LIKE other Filipinos, we doff our hats to Filipino-Americans (Fil-Ams), particularly those serving under the administration of hard-hitting United States President Donald Trump.
Records at the Philippine Embassy in Washington, DC show that an estimated 3.4 million Filipinos and Filipino-Americans work and live in the United States, including Hawaii.
A force to reckon with during US presidential elections, Fil-Ams also play a stellar role in strengthening relations between the Philippines and the world’s most powerful country.
No less than Foreign Affairs Secretary Alan Peter S. Cayetano, a former member of the Senate, paid a glowing tribute to these men and women for bringing pride to this Asian nation.
“We are thankful to the thousands of Filipino-Americans for keeping our people-to-people ties with the US strong,” Cayetano said after meeting with US Solicitor General Noel Francisco in Washington, DC.
Cayetano said “we are proud to see Solicitor General Francisco and other Americans with Filipino heritage holding very important positions in President Trump’s administration.”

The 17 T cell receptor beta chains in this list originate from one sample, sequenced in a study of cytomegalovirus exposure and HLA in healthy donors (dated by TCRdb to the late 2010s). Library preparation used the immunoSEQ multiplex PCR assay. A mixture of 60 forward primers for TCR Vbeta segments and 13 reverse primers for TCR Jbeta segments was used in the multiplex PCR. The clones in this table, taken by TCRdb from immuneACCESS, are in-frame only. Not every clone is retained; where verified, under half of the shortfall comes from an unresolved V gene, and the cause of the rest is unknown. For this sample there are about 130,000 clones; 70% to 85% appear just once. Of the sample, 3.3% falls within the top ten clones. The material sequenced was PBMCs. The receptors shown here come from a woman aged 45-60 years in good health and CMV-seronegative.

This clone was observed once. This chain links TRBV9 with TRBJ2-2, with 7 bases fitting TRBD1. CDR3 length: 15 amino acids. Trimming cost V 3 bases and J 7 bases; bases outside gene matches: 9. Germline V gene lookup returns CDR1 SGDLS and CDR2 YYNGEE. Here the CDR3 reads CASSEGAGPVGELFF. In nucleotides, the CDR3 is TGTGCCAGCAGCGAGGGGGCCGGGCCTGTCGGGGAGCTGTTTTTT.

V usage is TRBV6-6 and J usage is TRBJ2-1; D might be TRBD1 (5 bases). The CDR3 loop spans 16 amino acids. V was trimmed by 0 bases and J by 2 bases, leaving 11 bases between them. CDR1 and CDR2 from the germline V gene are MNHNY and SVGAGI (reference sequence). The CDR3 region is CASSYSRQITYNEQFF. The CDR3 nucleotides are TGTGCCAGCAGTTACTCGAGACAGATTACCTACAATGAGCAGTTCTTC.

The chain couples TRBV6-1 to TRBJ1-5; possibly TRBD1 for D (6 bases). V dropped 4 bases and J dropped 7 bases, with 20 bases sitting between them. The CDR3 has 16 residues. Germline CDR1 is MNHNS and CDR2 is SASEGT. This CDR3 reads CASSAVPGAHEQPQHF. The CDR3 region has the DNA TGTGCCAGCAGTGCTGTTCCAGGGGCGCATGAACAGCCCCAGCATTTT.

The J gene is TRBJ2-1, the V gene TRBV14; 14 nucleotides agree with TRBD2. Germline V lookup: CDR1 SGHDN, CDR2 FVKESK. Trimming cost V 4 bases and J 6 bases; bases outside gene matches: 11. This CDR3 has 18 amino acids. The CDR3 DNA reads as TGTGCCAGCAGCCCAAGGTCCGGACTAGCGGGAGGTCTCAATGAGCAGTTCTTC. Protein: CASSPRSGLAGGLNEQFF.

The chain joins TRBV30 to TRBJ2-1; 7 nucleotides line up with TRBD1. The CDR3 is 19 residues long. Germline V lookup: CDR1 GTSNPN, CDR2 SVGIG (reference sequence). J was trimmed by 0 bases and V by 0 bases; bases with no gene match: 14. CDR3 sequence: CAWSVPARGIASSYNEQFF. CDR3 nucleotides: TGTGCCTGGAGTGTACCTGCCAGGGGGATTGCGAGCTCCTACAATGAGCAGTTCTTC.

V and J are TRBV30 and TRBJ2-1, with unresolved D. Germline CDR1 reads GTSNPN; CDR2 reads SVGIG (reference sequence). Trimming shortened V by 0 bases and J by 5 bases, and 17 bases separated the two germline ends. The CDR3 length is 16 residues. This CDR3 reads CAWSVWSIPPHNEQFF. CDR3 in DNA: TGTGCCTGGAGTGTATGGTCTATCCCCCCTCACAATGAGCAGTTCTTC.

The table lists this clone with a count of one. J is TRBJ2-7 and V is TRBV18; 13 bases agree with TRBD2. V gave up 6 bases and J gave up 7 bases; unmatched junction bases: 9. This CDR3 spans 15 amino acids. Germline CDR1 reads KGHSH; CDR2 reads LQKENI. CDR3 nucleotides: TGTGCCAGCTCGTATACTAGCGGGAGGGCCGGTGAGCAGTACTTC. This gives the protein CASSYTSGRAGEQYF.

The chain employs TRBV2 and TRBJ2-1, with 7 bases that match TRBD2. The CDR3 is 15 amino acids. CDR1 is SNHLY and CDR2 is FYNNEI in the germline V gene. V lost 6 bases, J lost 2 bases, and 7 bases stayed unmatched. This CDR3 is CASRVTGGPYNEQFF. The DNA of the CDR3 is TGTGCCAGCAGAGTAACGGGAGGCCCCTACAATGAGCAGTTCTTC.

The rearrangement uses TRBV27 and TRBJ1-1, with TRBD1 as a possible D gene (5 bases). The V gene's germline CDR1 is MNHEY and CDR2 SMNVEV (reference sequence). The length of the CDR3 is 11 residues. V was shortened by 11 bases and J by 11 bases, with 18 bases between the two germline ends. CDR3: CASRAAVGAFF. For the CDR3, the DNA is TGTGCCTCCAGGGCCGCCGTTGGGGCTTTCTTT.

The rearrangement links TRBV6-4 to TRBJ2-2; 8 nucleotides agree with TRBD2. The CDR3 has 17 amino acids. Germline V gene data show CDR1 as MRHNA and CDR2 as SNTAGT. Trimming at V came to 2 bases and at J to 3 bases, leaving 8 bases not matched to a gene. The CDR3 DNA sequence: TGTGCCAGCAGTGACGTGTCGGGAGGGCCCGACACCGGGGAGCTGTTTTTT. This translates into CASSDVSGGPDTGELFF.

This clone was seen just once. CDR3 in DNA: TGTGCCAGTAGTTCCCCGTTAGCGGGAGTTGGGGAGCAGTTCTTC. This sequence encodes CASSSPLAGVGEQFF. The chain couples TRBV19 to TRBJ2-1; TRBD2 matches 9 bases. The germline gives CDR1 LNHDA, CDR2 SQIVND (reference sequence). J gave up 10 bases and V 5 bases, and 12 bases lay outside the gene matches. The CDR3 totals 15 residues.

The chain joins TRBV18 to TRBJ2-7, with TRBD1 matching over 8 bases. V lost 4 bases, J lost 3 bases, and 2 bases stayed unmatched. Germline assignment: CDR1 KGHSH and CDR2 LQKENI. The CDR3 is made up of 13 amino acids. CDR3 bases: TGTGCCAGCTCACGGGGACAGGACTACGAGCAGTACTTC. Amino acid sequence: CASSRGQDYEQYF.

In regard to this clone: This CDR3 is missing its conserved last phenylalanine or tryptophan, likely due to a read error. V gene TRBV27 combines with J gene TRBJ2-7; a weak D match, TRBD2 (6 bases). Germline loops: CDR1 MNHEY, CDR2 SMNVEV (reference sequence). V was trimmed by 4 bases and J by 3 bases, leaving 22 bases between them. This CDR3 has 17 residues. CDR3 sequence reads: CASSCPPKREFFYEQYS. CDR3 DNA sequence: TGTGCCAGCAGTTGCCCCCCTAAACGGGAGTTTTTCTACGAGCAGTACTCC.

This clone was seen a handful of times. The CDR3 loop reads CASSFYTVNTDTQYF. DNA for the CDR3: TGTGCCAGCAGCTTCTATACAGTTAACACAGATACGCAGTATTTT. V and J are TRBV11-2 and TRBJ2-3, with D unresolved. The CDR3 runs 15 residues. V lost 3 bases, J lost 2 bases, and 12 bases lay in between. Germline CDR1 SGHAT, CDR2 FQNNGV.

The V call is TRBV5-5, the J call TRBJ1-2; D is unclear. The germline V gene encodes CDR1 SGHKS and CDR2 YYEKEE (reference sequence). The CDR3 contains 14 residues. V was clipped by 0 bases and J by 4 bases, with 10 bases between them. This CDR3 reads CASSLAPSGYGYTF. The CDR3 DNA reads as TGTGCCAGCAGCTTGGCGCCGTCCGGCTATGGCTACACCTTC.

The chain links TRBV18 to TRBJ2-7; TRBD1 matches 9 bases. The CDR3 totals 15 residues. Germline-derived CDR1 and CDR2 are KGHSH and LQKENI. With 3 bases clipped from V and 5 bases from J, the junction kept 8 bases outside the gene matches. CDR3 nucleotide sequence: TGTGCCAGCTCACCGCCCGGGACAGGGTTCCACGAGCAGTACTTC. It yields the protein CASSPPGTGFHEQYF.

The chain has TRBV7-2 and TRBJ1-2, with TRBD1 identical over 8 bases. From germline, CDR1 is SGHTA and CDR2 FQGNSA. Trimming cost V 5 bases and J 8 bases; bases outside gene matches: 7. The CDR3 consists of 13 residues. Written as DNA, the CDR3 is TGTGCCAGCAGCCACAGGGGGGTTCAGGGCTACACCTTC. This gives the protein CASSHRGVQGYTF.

The highest-ranking Fil-Am in the Trump government, Francisco is a son of Dr. Nemesio Francisco, a graduate of the University of Sto. Tomas (UST), who migrated to New York years ago.
The other Fil-Ams in the Duterte administration are lawyer George Conway III, head of the civil division of the Department of Justice, and Ninio Joseph Fetalino, White House assistant press secretary.
Early in his term, President Duterte had shown an acerbic stance towards the country’s long-time ally over criticism against his anti-drug campaign.
But the Chief Executive from Mindanao has softened his tone of late, even praising Washington for providing technical assistance to government troops battling terrorists in Marawi City.
Doubtless, the influence of Fil-Ams cannot be underestimated at a time when the two countries are trying to iron out their differences.